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Until comparatively recently, the 1950s has been neglected and under
researched in comparison with other decades of the twentieth century. In
one sense most of us that we 'know' the 1950s and its familiar events and
cultural phenomena, such as the civil rights movement and Windrush, Bebop,
rock and roll, consumerism, corporate culture, the Beats, women's
magazines, the 'angry young men' and kitchen sink drama, McCarthysim and
the Cold War, the suburbs, television and the feminine mystique.
However, many contemporary researchers, writers, film-makers, musicians
and historians recognise that this familiarity needs unsettling and are
rethinking some of these clichÃ©d accounts of this period of our culture.
This is why the focus of this study day is just as much on 'revisiting' as
it is on 'the 1950s'.
We aim to re-examine some well-known cultural landmarks and draw parallels
with the present, as well as asking why our own early twenty-first century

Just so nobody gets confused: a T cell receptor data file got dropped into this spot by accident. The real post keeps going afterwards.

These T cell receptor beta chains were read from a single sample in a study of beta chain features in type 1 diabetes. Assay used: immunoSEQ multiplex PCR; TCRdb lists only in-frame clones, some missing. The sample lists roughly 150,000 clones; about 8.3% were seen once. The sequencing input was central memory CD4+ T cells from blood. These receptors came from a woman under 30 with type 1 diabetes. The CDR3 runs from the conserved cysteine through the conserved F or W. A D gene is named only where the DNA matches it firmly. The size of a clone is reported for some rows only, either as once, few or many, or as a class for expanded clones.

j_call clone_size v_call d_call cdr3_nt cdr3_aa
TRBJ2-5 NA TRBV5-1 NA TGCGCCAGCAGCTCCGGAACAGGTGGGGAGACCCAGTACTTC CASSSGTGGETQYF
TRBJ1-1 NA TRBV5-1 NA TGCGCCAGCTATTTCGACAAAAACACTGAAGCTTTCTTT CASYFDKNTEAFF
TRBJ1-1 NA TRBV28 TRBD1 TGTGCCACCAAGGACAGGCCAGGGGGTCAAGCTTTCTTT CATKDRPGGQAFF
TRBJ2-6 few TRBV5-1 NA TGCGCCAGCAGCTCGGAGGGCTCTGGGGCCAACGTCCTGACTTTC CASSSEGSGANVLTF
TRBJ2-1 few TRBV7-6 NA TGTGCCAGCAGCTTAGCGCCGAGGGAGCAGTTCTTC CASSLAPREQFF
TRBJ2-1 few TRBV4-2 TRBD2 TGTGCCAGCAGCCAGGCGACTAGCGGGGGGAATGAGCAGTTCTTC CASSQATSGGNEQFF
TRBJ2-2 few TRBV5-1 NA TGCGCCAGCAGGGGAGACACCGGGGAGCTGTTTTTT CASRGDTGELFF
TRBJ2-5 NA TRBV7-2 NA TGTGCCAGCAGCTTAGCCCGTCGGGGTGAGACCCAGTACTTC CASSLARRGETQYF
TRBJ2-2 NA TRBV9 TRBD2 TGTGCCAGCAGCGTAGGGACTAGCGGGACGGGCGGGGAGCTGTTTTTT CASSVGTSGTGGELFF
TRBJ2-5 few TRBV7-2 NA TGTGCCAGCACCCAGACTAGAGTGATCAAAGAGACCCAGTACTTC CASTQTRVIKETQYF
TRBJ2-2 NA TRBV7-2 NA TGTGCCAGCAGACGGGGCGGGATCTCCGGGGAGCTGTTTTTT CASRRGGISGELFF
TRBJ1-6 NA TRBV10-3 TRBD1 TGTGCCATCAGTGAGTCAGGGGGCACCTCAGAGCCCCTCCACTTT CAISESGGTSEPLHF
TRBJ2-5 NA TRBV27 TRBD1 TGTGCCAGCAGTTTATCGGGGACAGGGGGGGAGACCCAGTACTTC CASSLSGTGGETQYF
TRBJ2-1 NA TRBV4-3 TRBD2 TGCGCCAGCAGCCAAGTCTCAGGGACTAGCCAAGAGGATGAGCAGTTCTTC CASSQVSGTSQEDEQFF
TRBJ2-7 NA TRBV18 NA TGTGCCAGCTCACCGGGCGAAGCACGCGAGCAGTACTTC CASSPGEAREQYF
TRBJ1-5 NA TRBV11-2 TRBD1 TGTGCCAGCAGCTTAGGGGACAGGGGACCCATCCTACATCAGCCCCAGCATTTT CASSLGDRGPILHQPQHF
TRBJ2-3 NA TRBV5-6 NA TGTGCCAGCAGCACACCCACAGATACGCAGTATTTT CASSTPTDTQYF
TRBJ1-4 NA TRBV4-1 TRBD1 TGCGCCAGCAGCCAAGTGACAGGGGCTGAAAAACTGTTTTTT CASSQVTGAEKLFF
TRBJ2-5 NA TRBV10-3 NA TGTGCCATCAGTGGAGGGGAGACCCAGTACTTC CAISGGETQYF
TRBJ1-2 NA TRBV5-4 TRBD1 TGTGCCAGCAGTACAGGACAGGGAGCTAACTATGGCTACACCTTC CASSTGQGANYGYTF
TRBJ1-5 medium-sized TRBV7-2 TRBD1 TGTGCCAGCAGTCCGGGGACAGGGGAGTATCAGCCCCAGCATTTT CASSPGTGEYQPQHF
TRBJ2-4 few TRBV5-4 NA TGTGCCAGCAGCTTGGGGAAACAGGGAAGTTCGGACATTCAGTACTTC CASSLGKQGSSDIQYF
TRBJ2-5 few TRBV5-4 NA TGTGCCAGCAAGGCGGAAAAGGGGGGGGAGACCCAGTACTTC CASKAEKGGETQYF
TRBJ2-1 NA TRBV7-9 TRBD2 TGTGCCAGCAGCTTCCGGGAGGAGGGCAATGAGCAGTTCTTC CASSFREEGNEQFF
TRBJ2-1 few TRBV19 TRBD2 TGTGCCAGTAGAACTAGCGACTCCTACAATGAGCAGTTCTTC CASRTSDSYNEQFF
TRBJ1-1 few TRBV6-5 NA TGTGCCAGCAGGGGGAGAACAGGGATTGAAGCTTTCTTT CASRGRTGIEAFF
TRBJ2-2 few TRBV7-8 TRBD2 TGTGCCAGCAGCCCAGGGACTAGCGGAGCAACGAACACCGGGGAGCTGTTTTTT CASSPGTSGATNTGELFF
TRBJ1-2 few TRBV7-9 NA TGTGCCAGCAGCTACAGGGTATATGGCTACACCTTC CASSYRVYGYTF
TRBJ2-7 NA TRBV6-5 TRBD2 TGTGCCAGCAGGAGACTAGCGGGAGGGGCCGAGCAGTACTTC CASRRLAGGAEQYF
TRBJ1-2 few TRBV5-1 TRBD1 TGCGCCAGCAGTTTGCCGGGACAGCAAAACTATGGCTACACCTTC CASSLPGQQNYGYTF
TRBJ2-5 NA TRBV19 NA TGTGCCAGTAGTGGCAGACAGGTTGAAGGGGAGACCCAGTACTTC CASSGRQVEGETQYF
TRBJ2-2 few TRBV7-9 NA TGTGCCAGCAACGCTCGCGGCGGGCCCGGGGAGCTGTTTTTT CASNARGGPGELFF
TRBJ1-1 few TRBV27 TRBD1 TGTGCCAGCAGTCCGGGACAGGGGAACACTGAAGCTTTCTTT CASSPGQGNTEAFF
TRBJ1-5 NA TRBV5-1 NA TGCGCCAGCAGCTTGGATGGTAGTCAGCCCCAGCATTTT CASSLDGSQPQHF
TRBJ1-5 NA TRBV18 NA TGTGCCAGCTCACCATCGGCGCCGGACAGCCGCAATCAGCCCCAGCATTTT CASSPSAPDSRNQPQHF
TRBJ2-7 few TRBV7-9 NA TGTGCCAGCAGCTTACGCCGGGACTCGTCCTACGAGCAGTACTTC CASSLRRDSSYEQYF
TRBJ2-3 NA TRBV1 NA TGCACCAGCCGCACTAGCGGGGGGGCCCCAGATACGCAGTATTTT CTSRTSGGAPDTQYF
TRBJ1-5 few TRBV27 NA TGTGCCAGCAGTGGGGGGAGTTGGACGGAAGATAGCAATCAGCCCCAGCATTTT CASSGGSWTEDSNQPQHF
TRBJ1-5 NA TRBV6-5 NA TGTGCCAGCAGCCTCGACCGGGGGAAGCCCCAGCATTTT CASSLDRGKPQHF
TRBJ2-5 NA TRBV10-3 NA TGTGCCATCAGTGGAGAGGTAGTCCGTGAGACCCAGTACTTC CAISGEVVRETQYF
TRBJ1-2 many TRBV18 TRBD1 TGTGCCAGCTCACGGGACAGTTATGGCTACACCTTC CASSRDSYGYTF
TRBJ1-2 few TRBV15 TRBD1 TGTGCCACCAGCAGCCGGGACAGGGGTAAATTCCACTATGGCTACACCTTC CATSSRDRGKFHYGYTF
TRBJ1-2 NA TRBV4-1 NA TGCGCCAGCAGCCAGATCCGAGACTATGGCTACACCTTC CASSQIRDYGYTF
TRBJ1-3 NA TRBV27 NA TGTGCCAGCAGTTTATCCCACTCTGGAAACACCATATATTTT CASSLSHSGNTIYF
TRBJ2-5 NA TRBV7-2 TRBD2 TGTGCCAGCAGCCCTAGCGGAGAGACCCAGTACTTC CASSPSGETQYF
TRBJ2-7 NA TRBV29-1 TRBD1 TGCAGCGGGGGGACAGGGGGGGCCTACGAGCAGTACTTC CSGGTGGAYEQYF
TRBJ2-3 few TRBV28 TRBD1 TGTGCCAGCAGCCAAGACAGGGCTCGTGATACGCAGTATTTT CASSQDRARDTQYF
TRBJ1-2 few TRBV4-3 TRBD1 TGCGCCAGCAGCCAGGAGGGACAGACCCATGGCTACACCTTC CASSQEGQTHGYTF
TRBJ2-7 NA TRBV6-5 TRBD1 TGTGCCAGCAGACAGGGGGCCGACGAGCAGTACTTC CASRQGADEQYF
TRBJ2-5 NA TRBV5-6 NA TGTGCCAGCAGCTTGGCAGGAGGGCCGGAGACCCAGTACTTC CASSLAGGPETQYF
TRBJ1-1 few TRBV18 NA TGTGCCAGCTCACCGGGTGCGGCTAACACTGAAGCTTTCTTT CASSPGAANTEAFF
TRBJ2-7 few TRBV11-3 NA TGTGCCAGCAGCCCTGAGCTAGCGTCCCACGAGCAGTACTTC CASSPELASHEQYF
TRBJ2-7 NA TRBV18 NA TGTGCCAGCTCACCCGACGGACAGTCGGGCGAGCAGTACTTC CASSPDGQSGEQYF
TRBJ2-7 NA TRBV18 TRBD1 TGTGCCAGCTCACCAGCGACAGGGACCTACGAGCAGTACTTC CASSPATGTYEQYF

scholars should be drawn to the middle period of the last century at this
precise moment in time. We will also be studying events and archives that
need to be integrated into our understanding of the period. Examples
include the diaspora and gay/lesbian/queer culture in the period.
Speakers include: Prof Mary Joannou (Anglia Ruskin University), Prof
Alison Oram (Leeds Met), Prof John Walton (Leeds Met), Prof Dave Russell
(Leeds Met), Dr Su Holmes (University of East Anglia), Dr Michael Bailey
If you have any queries please contact Dr Susan Watkins, Reader in
Twentieth-Century Women's Fiction and Postgraduate Coordinator, School of
Cultural Studies, on +44 (0)113 812 3375, s.watkins_at_leedsmet.ac.uk.
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Received on Tue Oct 07 2008 - 05:33:53 EDT